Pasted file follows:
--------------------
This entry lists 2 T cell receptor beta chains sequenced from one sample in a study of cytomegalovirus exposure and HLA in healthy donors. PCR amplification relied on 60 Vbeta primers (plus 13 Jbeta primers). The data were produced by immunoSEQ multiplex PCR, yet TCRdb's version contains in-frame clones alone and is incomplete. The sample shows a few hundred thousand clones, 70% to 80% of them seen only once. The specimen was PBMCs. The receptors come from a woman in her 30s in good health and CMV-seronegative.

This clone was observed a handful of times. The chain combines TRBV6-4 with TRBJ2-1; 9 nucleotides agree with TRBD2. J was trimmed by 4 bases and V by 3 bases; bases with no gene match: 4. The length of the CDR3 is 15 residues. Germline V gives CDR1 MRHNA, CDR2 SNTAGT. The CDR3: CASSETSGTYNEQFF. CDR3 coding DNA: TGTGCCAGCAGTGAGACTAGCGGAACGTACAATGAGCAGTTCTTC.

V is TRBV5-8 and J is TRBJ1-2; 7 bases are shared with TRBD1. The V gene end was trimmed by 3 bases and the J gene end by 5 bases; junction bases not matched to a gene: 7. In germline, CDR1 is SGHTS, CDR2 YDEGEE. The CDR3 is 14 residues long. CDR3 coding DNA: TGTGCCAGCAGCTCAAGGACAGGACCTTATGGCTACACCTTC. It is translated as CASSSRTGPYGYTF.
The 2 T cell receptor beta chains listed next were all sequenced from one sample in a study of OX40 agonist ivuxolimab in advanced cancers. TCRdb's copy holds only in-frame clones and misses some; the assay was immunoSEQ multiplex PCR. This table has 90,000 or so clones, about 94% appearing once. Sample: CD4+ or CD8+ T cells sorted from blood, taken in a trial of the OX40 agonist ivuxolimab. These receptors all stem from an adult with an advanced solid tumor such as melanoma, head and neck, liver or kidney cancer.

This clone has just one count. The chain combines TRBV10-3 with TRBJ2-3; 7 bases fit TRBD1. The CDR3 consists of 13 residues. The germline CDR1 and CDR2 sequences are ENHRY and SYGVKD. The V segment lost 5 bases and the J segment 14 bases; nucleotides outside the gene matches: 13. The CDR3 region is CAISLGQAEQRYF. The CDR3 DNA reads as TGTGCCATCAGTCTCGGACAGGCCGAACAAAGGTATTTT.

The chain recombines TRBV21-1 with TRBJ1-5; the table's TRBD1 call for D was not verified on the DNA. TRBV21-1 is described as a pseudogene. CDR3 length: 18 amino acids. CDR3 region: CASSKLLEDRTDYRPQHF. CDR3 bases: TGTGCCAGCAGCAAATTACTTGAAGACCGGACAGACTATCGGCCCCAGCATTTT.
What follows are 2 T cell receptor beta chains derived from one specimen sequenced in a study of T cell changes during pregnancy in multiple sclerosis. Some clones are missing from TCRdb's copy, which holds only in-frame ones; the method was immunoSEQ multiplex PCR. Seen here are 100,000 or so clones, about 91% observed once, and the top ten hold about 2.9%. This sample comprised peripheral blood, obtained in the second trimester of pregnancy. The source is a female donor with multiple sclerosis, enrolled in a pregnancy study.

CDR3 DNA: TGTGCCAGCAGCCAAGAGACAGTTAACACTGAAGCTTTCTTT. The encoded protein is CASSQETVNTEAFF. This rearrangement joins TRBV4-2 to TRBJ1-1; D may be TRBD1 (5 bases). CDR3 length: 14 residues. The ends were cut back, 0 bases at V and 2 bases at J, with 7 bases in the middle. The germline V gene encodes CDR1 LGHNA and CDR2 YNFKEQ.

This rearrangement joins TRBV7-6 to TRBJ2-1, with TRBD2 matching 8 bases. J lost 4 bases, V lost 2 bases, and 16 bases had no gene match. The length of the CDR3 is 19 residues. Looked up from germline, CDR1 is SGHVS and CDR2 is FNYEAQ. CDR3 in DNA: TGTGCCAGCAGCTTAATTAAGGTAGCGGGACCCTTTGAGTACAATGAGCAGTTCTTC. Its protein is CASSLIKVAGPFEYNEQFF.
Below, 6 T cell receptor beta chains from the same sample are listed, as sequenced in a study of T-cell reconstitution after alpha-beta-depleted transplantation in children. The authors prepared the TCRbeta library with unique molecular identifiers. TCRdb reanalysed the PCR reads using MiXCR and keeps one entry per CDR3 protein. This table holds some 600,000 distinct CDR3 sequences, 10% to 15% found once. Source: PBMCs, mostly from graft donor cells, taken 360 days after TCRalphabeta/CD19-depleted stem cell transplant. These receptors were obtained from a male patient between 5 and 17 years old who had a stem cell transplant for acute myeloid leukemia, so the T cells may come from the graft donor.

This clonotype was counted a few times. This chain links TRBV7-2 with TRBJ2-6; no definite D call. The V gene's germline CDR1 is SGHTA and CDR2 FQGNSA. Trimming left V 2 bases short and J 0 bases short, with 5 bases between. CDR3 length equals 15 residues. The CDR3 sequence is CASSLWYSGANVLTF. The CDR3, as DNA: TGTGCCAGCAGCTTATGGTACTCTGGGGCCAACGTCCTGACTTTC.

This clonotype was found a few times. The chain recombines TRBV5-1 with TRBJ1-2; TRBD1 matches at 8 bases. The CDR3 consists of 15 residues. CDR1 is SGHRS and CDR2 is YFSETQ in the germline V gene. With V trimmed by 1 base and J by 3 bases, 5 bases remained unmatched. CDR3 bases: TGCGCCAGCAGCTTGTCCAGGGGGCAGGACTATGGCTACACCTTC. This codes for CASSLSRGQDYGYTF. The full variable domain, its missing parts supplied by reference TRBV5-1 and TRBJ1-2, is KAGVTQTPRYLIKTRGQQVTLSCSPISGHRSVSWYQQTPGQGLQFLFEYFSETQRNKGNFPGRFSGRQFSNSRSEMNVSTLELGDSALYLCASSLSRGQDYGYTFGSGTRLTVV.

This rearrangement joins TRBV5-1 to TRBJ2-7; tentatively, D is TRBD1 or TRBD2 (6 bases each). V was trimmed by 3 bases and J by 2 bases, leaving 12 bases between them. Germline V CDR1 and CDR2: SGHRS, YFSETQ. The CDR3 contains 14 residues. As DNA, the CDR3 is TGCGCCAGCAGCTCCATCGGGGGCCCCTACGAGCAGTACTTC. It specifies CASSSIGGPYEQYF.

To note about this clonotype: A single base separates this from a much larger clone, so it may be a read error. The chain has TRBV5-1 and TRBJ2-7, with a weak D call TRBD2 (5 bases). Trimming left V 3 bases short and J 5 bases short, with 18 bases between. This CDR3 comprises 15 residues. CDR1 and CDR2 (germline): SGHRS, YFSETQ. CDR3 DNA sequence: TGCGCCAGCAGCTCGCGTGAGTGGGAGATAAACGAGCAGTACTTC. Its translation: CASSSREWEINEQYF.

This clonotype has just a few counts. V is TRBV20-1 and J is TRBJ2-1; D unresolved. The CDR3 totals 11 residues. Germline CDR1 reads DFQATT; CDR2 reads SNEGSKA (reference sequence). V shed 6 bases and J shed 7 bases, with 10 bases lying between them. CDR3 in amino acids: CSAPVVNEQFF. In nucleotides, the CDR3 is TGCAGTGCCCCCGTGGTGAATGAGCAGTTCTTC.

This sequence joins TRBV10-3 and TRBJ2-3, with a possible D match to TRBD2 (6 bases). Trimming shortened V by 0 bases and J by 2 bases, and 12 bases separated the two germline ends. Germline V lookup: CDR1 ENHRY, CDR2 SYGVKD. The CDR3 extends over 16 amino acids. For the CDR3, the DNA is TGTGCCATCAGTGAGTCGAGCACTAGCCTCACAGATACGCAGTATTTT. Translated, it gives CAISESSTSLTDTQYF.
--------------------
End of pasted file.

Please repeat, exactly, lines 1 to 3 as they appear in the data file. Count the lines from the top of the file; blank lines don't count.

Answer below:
This entry lists 2 T cell receptor beta chains sequenced from one sample in a study of cytomegalovirus exposure and HLA in healthy donors. PCR amplification relied on 60 Vbeta primers (plus 13 Jbeta primers). The data were produced by immunoSEQ multiplex PCR, yet TCRdb's version contains in-frame clones alone and is incomplete. The sample shows a few hundred thousand clones, 70% to 80% of them seen only once. The specimen was PBMCs. The receptors come from a woman in her 30s in good health and CMV-seronegative.

This clone was observed a handful of times. The chain combines TRBV6-4 with TRBJ2-1; 9 nucleotides agree with TRBD2. J was trimmed by 4 bases and V by 3 bases; bases with no gene match: 4. The length of the CDR3 is 15 residues. Germline V gives CDR1 MRHNA, CDR2 SNTAGT. The CDR3: CASSETSGTYNEQFF. CDR3 coding DNA: TGTGCCAGCAGTGAGACTAGCGGAACGTACAATGAGCAGTTCTTC.

V is TRBV5-8 and J is TRBJ1-2; 7 bases are shared with TRBD1. The V gene end was trimmed by 3 bases and the J gene end by 5 bases; junction bases not matched to a gene: 7. In germline, CDR1 is SGHTS, CDR2 YDEGEE. The CDR3 is 14 residues long. CDR3 coding DNA: TGTGCCAGCAGCTCAAGGACAGGACCTTATGGCTACACCTTC. It is translated as CASSSRTGPYGYTF.